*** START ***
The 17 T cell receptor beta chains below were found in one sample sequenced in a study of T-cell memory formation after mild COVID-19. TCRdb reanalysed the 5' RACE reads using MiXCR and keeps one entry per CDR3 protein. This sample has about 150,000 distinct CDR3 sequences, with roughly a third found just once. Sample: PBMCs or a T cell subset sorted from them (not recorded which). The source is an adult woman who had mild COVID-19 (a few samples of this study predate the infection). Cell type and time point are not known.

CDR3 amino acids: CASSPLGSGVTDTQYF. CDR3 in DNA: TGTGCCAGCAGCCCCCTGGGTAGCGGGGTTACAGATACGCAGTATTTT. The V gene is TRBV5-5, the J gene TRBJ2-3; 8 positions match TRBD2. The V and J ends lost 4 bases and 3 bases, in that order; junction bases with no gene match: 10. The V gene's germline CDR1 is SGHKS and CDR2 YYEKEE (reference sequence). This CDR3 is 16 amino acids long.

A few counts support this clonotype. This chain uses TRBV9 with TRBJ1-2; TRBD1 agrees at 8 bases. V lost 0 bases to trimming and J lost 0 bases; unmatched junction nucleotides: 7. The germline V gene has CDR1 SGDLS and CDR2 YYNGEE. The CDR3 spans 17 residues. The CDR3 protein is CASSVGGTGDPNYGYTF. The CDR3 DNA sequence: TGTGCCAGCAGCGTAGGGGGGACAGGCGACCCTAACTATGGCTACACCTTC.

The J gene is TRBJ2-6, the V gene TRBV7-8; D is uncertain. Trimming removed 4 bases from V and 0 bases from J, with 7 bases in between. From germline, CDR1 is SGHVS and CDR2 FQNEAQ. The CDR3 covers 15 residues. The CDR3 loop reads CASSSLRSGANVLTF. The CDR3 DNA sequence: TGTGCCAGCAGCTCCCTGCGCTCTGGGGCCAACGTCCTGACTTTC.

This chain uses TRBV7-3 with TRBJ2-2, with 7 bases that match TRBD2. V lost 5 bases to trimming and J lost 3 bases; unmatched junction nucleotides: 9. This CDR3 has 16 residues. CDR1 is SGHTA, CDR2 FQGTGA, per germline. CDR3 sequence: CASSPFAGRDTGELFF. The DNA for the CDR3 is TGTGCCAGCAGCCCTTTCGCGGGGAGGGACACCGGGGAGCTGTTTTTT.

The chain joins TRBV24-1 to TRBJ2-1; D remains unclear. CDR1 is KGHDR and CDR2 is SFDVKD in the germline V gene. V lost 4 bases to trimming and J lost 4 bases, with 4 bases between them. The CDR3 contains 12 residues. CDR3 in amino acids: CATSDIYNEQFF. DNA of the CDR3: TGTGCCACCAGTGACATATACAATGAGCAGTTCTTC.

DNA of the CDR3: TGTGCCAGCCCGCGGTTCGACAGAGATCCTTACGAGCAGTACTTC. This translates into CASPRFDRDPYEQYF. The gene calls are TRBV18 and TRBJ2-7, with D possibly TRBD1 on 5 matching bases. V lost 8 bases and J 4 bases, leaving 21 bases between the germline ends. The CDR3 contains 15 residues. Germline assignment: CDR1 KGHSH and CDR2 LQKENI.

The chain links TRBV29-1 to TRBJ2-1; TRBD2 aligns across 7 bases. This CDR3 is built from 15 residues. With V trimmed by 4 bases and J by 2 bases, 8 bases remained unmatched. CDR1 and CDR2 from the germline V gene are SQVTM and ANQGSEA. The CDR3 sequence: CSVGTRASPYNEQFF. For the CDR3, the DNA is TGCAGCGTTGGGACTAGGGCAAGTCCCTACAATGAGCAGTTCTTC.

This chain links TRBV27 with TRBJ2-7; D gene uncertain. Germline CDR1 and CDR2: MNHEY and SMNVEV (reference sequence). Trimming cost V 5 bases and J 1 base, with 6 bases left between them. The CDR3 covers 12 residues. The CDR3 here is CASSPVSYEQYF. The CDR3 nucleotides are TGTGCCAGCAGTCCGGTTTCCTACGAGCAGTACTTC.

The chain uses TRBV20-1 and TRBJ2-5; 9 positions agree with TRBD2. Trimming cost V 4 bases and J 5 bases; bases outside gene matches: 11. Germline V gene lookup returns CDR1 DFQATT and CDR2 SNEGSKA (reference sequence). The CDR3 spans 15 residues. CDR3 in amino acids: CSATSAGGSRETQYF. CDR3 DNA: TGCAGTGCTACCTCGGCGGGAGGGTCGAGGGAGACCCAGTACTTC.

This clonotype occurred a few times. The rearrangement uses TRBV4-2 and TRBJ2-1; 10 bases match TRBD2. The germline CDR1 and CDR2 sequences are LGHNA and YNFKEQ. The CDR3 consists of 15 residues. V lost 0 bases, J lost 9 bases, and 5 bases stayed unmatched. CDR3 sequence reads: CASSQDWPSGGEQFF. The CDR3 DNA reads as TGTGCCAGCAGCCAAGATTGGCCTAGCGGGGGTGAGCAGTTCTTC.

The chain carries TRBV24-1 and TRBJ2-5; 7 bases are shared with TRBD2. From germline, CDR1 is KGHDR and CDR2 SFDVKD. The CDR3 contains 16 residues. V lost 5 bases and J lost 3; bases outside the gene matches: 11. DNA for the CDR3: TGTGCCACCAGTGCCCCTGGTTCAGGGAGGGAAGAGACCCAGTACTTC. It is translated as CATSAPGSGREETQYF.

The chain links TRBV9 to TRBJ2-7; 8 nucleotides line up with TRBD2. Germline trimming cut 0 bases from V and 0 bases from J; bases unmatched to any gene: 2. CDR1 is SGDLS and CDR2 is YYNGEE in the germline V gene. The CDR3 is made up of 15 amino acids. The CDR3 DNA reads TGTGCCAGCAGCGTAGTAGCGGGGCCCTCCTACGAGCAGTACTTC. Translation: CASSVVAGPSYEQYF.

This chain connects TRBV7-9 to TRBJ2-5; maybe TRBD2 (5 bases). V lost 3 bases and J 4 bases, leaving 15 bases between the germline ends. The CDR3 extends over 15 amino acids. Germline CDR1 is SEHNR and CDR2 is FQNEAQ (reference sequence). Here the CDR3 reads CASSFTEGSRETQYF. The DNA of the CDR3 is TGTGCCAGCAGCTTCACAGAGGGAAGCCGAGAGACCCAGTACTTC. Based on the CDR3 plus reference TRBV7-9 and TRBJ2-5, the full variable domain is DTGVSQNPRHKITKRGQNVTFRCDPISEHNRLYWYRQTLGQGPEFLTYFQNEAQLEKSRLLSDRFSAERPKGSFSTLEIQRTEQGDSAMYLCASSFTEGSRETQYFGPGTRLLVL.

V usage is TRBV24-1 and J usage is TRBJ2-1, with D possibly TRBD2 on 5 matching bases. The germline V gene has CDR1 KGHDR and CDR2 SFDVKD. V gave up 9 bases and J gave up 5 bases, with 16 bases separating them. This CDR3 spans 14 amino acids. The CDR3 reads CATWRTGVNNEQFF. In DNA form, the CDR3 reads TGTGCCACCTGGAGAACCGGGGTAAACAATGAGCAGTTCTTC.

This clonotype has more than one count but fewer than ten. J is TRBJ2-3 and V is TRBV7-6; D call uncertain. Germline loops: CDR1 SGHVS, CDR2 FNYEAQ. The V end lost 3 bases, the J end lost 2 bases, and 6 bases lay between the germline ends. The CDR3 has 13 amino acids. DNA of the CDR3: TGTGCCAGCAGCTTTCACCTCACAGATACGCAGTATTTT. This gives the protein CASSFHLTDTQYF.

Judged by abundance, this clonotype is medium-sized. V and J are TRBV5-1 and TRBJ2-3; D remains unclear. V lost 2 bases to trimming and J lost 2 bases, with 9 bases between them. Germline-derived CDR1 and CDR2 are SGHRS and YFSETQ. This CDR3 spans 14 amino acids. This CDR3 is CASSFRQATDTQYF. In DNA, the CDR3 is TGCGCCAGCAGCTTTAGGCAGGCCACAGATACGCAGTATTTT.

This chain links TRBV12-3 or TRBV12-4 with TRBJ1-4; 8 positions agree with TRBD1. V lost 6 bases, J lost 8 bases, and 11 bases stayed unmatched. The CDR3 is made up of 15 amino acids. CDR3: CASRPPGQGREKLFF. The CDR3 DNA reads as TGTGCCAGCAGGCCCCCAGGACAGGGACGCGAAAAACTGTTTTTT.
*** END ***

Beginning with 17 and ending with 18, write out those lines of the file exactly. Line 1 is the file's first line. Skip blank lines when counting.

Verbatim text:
Judged by abundance, this clonotype is medium-sized. V and J are TRBV5-1 and TRBJ2-3; D remains unclear. V lost 2 bases to trimming and J lost 2 bases, with 9 bases between them. Germline-derived CDR1 and CDR2 are SGHRS and YFSETQ. This CDR3 spans 14 amino acids. This CDR3 is CASSFRQATDTQYF. In DNA, the CDR3 is TGCGCCAGCAGCTTTAGGCAGGCCACAGATACGCAGTATTTT.

This chain links TRBV12-3 or TRBV12-4 with TRBJ1-4; 8 positions agree with TRBD1. V lost 6 bases, J lost 8 bases, and 11 bases stayed unmatched. The CDR3 is made up of 15 amino acids. CDR3: CASRPPGQGREKLFF. The CDR3 DNA reads as TGTGCCAGCAGGCCCCCAGGACAGGGACGCGAAAAACTGTTTTTT.